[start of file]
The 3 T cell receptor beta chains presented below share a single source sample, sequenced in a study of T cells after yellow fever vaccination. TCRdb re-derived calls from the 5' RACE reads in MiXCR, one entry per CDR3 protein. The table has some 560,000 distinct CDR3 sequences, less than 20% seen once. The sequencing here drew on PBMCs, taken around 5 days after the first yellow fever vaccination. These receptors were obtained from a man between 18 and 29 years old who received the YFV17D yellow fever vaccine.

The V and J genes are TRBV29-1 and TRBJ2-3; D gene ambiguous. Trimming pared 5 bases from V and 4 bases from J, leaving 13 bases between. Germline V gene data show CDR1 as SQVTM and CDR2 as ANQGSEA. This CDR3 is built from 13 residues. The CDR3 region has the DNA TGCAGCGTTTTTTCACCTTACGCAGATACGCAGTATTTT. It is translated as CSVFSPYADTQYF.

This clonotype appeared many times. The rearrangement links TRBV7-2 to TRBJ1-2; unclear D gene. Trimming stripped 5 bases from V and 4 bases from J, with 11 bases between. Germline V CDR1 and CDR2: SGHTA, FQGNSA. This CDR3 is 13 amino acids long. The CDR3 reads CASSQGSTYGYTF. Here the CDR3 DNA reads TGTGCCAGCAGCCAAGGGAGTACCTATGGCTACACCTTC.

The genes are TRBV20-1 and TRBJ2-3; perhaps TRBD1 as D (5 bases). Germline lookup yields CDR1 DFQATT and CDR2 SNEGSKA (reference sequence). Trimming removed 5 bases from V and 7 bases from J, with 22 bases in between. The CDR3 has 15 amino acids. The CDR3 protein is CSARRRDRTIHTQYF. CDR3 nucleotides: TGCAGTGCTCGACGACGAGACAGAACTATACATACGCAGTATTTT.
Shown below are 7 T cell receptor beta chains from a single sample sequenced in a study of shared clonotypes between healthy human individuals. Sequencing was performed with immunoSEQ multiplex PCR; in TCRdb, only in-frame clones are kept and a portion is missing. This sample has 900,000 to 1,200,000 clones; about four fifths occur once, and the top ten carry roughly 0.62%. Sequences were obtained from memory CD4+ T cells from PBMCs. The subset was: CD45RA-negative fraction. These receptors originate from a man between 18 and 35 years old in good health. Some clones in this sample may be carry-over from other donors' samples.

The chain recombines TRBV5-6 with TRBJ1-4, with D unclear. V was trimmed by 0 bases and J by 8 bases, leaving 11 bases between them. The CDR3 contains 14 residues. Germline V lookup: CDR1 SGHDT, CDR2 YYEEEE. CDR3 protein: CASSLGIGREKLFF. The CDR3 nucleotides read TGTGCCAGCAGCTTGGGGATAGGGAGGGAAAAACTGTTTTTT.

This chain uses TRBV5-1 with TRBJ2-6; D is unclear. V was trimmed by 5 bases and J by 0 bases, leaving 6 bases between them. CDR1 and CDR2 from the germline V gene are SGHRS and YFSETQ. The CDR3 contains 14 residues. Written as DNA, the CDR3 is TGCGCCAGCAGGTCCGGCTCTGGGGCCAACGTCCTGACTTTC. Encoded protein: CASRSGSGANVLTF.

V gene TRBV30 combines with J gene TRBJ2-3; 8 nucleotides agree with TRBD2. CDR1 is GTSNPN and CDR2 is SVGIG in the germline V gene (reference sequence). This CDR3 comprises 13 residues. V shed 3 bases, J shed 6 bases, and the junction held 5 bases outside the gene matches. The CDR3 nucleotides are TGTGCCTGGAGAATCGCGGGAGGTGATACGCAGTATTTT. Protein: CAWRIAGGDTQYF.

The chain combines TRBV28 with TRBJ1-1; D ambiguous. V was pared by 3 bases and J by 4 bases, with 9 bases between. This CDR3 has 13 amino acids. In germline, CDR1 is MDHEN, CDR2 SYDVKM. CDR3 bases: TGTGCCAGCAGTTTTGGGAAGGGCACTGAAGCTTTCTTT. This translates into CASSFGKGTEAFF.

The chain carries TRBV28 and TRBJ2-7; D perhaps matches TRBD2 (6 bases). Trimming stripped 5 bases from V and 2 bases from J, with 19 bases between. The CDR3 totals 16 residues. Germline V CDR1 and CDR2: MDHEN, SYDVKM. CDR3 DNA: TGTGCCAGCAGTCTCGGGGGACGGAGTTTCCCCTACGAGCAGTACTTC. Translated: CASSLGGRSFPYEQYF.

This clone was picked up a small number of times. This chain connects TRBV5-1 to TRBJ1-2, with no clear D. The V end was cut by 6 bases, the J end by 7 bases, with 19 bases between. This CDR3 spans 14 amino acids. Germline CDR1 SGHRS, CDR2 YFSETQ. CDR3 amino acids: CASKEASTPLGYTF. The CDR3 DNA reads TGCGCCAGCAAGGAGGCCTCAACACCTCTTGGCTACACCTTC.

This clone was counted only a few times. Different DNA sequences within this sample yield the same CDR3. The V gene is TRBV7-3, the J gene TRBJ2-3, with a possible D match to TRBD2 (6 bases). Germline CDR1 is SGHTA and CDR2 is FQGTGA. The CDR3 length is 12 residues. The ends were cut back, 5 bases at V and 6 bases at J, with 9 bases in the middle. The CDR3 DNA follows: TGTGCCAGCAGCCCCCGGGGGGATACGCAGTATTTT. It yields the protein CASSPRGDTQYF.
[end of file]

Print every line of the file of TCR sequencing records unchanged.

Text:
The 3 T cell receptor beta chains presented below share a single source sample, sequenced in a study of T cells after yellow fever vaccination. TCRdb re-derived calls from the 5' RACE reads in MiXCR, one entry per CDR3 protein. The table has some 560,000 distinct CDR3 sequences, less than 20% seen once. The sequencing here drew on PBMCs, taken around 5 days after the first yellow fever vaccination. These receptors were obtained from a man between 18 and 29 years old who received the YFV17D yellow fever vaccine.

The V and J genes are TRBV29-1 and TRBJ2-3; D gene ambiguous. Trimming pared 5 bases from V and 4 bases from J, leaving 13 bases between. Germline V gene data show CDR1 as SQVTM and CDR2 as ANQGSEA. This CDR3 is built from 13 residues. The CDR3 region has the DNA TGCAGCGTTTTTTCACCTTACGCAGATACGCAGTATTTT. It is translated as CSVFSPYADTQYF.

This clonotype appeared many times. The rearrangement links TRBV7-2 to TRBJ1-2; unclear D gene. Trimming stripped 5 bases from V and 4 bases from J, with 11 bases between. Germline V CDR1 and CDR2: SGHTA, FQGNSA. This CDR3 is 13 amino acids long. The CDR3 reads CASSQGSTYGYTF. Here the CDR3 DNA reads TGTGCCAGCAGCCAAGGGAGTACCTATGGCTACACCTTC.

The genes are TRBV20-1 and TRBJ2-3; perhaps TRBD1 as D (5 bases). Germline lookup yields CDR1 DFQATT and CDR2 SNEGSKA (reference sequence). Trimming removed 5 bases from V and 7 bases from J, with 22 bases in between. The CDR3 has 15 amino acids. The CDR3 protein is CSARRRDRTIHTQYF. CDR3 nucleotides: TGCAGTGCTCGACGACGAGACAGAACTATACATACGCAGTATTTT.
Shown below are 7 T cell receptor beta chains from a single sample sequenced in a study of shared clonotypes between healthy human individuals. Sequencing was performed with immunoSEQ multiplex PCR; in TCRdb, only in-frame clones are kept and a portion is missing. This sample has 900,000 to 1,200,000 clones; about four fifths occur once, and the top ten carry roughly 0.62%. Sequences were obtained from memory CD4+ T cells from PBMCs. The subset was: CD45RA-negative fraction. These receptors originate from a man between 18 and 35 years old in good health. Some clones in this sample may be carry-over from other donors' samples.

The chain recombines TRBV5-6 with TRBJ1-4, with D unclear. V was trimmed by 0 bases and J by 8 bases, leaving 11 bases between them. The CDR3 contains 14 residues. Germline V lookup: CDR1 SGHDT, CDR2 YYEEEE. CDR3 protein: CASSLGIGREKLFF. The CDR3 nucleotides read TGTGCCAGCAGCTTGGGGATAGGGAGGGAAAAACTGTTTTTT.

This chain uses TRBV5-1 with TRBJ2-6; D is unclear. V was trimmed by 5 bases and J by 0 bases, leaving 6 bases between them. CDR1 and CDR2 from the germline V gene are SGHRS and YFSETQ. The CDR3 contains 14 residues. Written as DNA, the CDR3 is TGCGCCAGCAGGTCCGGCTCTGGGGCCAACGTCCTGACTTTC. Encoded protein: CASRSGSGANVLTF.

V gene TRBV30 combines with J gene TRBJ2-3; 8 nucleotides agree with TRBD2. CDR1 is GTSNPN and CDR2 is SVGIG in the germline V gene (reference sequence). This CDR3 comprises 13 residues. V shed 3 bases, J shed 6 bases, and the junction held 5 bases outside the gene matches. The CDR3 nucleotides are TGTGCCTGGAGAATCGCGGGAGGTGATACGCAGTATTTT. Protein: CAWRIAGGDTQYF.

The chain combines TRBV28 with TRBJ1-1; D ambiguous. V was pared by 3 bases and J by 4 bases, with 9 bases between. This CDR3 has 13 amino acids. In germline, CDR1 is MDHEN, CDR2 SYDVKM. CDR3 bases: TGTGCCAGCAGTTTTGGGAAGGGCACTGAAGCTTTCTTT. This translates into CASSFGKGTEAFF.

The chain carries TRBV28 and TRBJ2-7; D perhaps matches TRBD2 (6 bases). Trimming stripped 5 bases from V and 2 bases from J, with 19 bases between. The CDR3 totals 16 residues. Germline V CDR1 and CDR2: MDHEN, SYDVKM. CDR3 DNA: TGTGCCAGCAGTCTCGGGGGACGGAGTTTCCCCTACGAGCAGTACTTC. Translated: CASSLGGRSFPYEQYF.

This clone was picked up a small number of times. This chain connects TRBV5-1 to TRBJ1-2, with no clear D. The V end was cut by 6 bases, the J end by 7 bases, with 19 bases between. This CDR3 spans 14 amino acids. Germline CDR1 SGHRS, CDR2 YFSETQ. CDR3 amino acids: CASKEASTPLGYTF. The CDR3 DNA reads TGCGCCAGCAAGGAGGCCTCAACACCTCTTGGCTACACCTTC.

This clone was counted only a few times. Different DNA sequences within this sample yield the same CDR3. The V gene is TRBV7-3, the J gene TRBJ2-3, with a possible D match to TRBD2 (6 bases). Germline CDR1 is SGHTA and CDR2 is FQGTGA. The CDR3 length is 12 residues. The ends were cut back, 5 bases at V and 6 bases at J, with 9 bases in the middle. The CDR3 DNA follows: TGTGCCAGCAGCCCCCGGGGGGATACGCAGTATTTT. It yields the protein CASSPRGDTQYF.